Looking separately at the two distinct elements that make up definition of an online dater, some 11% of internet users say that they have used an online dating site.
This does not include users of mobile dating apps, which will be discussed in the next section of the report.
Notably, Americans ages 65 and older are now twice as likely to know someone who uses online dating than they were in 2005 (24% of seniors now know an online dater, compared with 13% who did so eight years ago).
Similarly, college graduates and the relatively affluent are especially likely to say that they know someone who has met a spouse or long-term partner via online dating—and once again, nearly every major demographic group is more likely to know someone who has done this compared with eight years ago.
For the first time in our 2013 survey we asked specifically about the use of these cell phone dating apps.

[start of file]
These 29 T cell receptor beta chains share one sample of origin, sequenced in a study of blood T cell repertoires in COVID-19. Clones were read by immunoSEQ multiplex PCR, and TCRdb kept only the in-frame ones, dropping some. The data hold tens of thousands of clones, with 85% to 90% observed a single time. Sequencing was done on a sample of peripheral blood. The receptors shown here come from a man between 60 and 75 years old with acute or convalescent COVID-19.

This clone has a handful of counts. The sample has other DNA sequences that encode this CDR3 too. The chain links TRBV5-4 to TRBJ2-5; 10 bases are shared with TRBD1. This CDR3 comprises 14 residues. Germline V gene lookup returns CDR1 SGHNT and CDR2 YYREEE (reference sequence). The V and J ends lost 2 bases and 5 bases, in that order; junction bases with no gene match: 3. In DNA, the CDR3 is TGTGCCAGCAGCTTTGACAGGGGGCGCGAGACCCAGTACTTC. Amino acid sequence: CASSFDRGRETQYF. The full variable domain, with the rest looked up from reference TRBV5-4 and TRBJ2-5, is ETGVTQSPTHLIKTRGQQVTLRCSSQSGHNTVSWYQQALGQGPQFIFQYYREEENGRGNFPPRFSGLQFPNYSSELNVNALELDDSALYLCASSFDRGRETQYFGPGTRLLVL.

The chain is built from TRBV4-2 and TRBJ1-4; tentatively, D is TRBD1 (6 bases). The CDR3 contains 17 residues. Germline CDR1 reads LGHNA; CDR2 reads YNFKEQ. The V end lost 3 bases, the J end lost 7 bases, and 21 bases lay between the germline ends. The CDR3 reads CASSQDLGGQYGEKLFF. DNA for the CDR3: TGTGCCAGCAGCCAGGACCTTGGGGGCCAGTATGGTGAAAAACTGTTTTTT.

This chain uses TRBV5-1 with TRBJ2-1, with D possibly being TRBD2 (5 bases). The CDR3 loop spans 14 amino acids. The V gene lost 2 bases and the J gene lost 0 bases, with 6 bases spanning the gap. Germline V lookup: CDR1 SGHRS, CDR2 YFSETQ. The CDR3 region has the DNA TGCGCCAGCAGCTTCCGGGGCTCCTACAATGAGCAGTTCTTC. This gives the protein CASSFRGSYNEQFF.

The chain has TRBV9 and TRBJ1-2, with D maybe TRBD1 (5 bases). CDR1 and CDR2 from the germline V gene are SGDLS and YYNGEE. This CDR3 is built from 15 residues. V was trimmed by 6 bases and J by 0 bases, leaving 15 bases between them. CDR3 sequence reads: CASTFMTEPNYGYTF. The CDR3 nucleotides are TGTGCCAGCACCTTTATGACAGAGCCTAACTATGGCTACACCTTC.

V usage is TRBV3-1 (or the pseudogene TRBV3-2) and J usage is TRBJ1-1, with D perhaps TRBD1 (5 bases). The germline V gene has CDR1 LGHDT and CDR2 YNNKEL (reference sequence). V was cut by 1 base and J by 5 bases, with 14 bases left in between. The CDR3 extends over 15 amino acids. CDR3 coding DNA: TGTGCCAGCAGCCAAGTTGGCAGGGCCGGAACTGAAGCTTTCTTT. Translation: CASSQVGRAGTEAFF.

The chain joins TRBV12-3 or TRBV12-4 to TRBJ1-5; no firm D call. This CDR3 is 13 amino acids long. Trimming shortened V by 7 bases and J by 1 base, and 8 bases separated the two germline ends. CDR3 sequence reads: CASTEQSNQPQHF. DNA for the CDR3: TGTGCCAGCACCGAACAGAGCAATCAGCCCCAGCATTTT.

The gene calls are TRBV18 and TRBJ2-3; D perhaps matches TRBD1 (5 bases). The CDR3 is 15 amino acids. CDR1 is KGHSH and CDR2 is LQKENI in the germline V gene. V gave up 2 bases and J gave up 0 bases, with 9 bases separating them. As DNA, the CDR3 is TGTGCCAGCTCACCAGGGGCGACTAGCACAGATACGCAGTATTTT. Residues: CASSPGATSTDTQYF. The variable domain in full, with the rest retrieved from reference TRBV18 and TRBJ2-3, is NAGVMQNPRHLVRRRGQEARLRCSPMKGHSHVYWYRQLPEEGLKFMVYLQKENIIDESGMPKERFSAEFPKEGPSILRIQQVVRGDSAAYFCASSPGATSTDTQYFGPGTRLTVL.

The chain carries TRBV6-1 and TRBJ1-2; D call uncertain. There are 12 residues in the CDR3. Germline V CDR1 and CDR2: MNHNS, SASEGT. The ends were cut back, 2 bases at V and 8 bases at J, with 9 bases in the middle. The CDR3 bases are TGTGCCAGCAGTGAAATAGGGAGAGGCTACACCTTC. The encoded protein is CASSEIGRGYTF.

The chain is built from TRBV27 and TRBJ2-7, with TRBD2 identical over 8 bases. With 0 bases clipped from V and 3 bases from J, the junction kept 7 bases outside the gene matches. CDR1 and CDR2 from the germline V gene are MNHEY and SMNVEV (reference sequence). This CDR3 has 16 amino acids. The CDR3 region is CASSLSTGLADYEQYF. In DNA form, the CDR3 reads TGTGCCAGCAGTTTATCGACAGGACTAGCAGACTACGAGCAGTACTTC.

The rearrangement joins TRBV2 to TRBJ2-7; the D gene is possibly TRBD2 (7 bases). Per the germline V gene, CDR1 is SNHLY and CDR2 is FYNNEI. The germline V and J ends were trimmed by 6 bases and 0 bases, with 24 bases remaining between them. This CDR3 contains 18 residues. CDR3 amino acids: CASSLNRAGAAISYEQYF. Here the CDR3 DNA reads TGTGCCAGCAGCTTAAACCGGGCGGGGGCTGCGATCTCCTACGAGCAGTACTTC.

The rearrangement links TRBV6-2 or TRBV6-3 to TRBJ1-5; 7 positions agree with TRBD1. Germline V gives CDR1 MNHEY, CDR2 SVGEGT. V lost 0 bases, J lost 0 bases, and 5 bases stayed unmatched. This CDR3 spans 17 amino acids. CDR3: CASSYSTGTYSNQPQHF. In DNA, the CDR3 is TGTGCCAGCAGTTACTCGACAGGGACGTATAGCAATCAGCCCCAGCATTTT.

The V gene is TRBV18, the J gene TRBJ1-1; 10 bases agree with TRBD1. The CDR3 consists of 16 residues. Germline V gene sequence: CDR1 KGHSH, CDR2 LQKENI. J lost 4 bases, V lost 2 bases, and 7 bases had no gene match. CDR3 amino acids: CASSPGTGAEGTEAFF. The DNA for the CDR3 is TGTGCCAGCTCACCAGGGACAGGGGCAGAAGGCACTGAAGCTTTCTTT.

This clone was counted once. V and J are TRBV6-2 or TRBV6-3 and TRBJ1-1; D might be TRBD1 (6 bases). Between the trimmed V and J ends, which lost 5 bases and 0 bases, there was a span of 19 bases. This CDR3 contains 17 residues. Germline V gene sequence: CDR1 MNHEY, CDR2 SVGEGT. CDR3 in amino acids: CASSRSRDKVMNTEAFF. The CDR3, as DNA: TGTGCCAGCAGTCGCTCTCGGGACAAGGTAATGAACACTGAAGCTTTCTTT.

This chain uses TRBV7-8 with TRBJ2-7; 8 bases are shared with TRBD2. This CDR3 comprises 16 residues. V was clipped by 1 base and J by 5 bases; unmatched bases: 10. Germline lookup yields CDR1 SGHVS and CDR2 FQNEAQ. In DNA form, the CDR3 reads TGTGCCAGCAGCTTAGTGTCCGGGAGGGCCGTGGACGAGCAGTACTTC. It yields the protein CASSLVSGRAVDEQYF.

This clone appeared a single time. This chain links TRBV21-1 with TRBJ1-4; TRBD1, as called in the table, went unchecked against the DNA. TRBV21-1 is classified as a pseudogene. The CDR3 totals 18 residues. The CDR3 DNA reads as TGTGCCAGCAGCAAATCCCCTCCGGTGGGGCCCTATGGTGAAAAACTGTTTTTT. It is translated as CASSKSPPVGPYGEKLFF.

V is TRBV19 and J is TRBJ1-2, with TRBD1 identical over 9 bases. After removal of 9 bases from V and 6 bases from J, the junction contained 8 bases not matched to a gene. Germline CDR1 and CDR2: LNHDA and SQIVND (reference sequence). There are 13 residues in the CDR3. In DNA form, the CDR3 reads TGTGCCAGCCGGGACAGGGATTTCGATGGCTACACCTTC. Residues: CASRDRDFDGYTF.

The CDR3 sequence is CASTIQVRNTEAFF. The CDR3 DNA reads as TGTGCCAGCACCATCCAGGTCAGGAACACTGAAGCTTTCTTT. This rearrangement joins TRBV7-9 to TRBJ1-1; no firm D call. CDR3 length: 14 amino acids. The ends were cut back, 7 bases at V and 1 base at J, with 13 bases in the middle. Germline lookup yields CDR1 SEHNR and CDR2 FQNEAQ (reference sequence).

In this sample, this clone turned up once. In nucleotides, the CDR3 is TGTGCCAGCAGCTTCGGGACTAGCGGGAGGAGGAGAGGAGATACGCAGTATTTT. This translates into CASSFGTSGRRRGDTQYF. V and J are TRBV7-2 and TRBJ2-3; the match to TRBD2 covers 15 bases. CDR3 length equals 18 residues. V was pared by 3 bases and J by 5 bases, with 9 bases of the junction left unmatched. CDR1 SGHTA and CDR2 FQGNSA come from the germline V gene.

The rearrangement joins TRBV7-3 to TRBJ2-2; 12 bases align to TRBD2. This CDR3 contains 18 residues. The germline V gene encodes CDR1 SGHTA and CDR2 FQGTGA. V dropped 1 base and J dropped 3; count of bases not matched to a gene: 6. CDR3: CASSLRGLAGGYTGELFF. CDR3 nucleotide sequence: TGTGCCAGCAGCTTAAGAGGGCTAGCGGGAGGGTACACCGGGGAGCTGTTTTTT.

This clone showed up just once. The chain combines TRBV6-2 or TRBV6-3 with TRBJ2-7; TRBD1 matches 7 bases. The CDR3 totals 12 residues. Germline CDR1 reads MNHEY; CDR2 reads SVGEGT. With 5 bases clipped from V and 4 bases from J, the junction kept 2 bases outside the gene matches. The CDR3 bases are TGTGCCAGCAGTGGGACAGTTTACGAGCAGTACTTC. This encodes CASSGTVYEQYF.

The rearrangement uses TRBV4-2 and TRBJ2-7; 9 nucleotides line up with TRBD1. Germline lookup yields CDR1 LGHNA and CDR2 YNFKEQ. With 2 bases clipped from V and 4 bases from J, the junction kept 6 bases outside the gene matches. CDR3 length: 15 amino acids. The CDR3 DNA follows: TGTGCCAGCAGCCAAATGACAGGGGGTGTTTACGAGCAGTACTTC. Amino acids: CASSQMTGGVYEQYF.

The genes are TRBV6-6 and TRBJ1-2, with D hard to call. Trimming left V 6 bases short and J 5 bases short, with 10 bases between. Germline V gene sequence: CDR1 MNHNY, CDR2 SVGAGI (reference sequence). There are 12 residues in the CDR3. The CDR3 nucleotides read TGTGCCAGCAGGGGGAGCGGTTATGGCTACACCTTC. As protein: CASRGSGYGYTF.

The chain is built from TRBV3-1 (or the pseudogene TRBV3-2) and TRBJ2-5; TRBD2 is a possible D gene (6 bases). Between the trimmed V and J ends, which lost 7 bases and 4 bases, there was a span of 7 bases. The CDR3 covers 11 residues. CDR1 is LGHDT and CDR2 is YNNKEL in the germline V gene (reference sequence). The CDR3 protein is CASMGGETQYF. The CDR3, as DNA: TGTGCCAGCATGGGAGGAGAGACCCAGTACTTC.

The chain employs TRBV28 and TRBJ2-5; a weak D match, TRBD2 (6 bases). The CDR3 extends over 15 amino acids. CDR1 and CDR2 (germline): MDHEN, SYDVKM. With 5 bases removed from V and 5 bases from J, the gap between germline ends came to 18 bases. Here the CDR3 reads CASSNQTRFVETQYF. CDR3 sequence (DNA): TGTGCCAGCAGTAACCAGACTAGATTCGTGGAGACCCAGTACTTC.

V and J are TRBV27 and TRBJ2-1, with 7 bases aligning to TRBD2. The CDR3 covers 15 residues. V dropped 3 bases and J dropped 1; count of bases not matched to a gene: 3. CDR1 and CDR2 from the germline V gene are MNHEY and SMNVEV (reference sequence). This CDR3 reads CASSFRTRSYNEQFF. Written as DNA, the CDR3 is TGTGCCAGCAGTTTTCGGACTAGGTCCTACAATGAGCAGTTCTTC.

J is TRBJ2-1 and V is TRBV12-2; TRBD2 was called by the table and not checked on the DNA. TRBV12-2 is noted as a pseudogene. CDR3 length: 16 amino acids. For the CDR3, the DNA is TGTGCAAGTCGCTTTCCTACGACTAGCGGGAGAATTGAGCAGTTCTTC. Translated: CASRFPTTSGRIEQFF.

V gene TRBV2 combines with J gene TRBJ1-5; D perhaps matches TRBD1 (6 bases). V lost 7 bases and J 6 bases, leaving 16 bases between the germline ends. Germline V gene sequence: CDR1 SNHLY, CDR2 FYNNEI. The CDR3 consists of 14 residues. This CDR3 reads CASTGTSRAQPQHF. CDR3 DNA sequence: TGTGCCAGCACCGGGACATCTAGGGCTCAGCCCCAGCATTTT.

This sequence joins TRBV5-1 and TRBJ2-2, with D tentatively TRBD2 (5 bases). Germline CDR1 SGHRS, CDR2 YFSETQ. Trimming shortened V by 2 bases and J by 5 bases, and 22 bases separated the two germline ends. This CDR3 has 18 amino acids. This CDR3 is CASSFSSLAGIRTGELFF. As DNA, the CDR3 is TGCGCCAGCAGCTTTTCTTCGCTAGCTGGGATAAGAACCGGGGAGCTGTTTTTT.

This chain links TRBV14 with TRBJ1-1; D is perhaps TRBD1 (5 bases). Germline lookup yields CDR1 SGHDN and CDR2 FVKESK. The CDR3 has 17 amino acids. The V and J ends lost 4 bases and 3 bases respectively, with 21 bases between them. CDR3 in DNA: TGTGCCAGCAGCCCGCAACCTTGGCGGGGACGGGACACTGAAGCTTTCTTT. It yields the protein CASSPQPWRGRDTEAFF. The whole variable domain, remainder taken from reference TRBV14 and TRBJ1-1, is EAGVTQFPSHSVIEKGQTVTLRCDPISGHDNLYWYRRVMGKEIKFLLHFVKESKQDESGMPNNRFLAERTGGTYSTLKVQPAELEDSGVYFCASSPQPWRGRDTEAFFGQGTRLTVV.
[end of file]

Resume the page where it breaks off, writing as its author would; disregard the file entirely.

If we examine only those Americans who are most inclined to online dating—that is, the 7% of the public that is both single and actively looking for a partner—some 38% of these individuals have used online dating sites or dating apps.has become steadily more prevalent in recent years.In 2008 just 3% of all Americans said that they had used an online dating site; by 2009 that figure had risen to 6% of all Americans, and today 9% of the adult population has used an online dating site.Nonetheless, attitudes towards online dating have progressed in a clearly positive direction in the eight years since our previous study: Additionally, one-third of internet users (32%) agree with the statement that “online dating keeps people from settling down because they always have options for people to date.” This is the first time we have asked this question, and therefore we cannot determine how it has changed over time (if at all).Perhaps unsurprisingly, people who have used online dating themselves have positive views about the process compared with the overall population.